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K-9 officer needs help for heartworm treatment

PIPESTONE -- A Buffalo Ridge Drug Task Force agent will be out of commission for several weeks after a parasite was discovered in her heart. The furry agent, named Sassy, is the agency's only full-time K-9 officer. "She's a narcotics dog," descri...

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PIPESTONE - A Buffalo Ridge Drug Task Force agent will be out of commission for several weeks after a parasite was discovered in her heart.

The furry agent, named Sassy, is the agency’s only full-time K-9 officer.
“She’s a narcotics dog,” described her handler and BRDTF agent, Edison Dengler. “She is the only K-9 that works exclusively with the Buffalo Ridge Drug Task Force.”
Serving the counties of Murray, Nobles, and Pipestone, the 2½-year-old Belgian Malinois has worked out of the Pipestone County Sheriff’s Office since 2014, but her recent annual examination revealed that she is infected with heartworm.
According to the American Heartworm Society, the disease is transferred by mosquitoes that carry heartworm larvae from an infected host to another animal. Over the following six months, the tissue-dwelling larvae mature into adult worms and move into the heart, lungs and blood vessels. Though dogs are the natural hosts of the parasite, other pets, such as cats and ferrets, can also become infected.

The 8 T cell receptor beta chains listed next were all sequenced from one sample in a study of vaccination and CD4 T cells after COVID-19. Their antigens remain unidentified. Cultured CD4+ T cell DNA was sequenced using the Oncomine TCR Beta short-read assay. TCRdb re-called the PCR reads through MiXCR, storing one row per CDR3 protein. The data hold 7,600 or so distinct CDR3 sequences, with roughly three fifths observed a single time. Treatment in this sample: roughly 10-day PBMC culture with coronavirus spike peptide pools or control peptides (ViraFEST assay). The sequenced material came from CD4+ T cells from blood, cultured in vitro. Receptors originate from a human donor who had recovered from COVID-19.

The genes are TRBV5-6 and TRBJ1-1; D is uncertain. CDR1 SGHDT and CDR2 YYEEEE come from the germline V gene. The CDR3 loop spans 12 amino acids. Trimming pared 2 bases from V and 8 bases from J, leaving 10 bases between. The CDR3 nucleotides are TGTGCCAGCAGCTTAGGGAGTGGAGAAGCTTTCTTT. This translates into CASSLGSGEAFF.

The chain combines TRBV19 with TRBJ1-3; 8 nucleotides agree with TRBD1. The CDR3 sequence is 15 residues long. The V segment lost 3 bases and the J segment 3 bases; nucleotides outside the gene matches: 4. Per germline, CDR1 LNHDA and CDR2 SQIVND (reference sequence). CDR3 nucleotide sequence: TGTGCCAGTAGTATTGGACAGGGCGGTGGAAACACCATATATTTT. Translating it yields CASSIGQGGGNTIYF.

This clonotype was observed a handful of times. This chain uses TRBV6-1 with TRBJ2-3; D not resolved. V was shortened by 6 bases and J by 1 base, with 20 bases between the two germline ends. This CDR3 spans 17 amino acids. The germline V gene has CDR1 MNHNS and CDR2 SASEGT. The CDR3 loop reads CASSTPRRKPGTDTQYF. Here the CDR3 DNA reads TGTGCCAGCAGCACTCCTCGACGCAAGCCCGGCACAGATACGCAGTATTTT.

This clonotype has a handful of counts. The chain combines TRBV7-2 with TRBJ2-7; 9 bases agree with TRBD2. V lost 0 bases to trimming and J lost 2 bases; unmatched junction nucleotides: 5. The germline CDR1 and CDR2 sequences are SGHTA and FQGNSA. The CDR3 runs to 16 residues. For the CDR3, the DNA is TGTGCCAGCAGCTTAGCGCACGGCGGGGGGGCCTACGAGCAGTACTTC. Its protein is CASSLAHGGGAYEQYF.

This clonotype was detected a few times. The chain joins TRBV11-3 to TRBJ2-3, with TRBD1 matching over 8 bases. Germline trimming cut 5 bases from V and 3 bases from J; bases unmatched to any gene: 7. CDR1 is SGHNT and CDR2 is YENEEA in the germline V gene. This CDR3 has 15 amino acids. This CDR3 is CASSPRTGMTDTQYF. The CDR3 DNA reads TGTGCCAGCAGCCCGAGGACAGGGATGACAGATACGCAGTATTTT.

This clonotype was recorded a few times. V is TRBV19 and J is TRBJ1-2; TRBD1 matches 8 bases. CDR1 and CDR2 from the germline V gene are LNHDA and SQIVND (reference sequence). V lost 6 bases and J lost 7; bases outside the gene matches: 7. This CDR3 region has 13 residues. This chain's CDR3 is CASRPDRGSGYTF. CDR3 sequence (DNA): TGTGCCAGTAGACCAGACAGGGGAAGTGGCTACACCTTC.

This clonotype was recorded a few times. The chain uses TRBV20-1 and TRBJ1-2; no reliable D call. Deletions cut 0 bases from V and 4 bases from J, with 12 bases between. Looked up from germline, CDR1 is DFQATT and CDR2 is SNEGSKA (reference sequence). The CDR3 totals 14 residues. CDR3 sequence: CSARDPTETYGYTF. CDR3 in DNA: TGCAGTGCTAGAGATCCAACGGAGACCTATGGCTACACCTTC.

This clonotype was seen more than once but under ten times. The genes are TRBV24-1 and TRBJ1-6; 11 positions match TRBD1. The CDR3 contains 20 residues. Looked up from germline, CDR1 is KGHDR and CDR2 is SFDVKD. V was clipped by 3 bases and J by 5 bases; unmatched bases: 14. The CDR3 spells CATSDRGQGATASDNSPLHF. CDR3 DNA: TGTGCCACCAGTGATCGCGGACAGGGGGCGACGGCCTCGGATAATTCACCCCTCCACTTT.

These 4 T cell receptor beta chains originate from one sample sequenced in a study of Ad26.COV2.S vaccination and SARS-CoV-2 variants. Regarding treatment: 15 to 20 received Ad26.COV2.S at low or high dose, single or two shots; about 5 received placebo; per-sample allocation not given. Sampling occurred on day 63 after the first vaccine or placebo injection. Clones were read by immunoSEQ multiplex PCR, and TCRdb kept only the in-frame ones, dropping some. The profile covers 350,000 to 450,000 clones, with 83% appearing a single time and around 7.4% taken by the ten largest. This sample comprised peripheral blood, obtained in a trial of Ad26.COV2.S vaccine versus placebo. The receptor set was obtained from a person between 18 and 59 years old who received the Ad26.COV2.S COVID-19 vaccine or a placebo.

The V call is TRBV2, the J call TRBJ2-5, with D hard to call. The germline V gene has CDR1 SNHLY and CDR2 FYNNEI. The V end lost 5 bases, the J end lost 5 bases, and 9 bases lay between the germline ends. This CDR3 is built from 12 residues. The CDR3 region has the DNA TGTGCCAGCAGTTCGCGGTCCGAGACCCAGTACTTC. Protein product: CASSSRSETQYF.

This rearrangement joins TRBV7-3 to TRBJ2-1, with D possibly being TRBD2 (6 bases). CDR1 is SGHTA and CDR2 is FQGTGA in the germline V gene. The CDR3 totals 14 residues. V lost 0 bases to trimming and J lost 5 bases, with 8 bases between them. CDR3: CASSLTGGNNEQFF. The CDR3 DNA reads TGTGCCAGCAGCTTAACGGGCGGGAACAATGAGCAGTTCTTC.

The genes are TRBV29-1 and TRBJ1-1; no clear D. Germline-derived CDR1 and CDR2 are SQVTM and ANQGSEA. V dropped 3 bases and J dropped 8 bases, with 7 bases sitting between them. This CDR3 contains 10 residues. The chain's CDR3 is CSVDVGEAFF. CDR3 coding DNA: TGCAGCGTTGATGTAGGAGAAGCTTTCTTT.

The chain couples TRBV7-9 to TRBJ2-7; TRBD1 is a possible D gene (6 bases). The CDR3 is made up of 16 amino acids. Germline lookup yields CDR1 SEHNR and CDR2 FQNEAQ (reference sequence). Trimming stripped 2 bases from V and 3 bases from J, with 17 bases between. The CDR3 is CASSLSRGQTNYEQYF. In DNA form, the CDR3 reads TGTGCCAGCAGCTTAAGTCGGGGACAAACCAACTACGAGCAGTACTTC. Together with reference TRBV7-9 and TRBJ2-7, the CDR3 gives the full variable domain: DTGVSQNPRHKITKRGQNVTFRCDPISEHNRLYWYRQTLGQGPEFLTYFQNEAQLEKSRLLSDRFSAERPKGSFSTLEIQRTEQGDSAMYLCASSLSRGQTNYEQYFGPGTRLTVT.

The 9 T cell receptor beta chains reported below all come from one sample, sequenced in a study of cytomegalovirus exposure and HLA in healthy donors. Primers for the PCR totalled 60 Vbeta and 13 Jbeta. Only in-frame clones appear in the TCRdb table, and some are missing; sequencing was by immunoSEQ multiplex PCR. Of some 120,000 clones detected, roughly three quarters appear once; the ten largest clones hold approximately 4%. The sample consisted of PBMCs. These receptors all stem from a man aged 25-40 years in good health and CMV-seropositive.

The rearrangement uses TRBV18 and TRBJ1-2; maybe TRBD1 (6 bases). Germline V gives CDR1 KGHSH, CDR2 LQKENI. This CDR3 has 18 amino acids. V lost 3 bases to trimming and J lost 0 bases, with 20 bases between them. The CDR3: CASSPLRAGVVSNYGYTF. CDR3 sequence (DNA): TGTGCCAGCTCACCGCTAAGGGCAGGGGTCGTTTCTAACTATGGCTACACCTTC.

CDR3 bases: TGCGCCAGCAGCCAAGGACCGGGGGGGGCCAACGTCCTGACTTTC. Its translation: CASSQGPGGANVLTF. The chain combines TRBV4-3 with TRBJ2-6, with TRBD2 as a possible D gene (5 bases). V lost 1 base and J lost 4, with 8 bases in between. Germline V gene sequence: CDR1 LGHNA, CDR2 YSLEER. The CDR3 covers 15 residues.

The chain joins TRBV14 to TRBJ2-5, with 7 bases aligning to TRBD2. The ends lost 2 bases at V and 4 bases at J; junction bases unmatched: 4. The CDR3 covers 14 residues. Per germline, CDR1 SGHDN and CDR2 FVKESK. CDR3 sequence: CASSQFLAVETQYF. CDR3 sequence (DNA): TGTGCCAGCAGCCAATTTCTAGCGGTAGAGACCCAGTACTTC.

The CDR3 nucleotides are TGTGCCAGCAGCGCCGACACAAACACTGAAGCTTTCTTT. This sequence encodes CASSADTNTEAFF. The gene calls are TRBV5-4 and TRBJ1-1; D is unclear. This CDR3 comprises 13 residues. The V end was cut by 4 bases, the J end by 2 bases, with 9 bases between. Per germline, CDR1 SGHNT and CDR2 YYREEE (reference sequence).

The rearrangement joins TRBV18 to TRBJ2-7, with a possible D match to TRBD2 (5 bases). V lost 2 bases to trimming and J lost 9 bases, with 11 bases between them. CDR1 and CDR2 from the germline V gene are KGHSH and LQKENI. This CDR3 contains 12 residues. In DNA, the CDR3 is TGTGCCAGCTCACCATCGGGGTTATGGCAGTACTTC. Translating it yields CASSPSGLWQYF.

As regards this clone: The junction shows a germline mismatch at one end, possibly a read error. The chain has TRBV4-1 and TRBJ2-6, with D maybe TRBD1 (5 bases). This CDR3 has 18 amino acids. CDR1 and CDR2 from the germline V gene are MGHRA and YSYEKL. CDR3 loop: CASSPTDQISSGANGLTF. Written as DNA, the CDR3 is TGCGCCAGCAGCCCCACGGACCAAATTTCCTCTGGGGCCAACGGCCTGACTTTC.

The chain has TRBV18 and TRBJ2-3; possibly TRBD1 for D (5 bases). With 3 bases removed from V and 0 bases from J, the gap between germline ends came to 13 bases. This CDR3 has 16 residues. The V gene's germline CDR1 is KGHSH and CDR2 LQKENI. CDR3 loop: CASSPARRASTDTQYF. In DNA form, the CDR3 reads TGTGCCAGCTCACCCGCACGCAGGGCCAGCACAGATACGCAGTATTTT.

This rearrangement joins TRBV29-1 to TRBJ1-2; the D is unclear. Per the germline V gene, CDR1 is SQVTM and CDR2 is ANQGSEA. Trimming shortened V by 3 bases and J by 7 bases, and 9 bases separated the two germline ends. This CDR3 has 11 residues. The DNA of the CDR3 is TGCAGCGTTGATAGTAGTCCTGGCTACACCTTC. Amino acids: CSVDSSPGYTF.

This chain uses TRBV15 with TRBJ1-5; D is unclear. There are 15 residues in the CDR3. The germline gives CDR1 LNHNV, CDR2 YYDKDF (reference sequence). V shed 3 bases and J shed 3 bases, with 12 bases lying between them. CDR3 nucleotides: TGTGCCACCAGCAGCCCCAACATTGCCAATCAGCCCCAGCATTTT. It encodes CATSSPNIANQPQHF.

After Sassy’s initial diagnosis, she received additional assessments at the University of Minnesota Veterinary Medical Center.
“We brought her to the University of Minnesota to have a cardiologist check her out and make sure there is no other damage to her organs,” Dengler said. These results were encouraging, he added, as no internal deterioration was found and only a single worm was identified in Sassy’s heart.
On May 17, Sassy began a 271-day treatment through Pipestone Veterinary Services. Designed by the American Heartworm Society, the process includes multiple medications and injections, as well as continued veterinary examinations.
“She will be working with us in limited capacity for the first 60 days of treatment,” explained Dengler. “After that, she will be kenneled for four to eight weeks to limit movement and prevent the dying worms from blocking any blood vessels.”

Though heartworm can be deadly, Sassy is expected to make a full recovery and return to work with the BRDTF, serving the three counties in which it presides.
“We started a GoFundMe page, and we hope that people will help with the cost of her treatment and kenneling,” said Dengler.
The fundraising page can be found at www.gofundme.com/24Qhx6s , and other donations can be dropped off at the Murray, Nobles, or Pipestone County sheriff’s offices.

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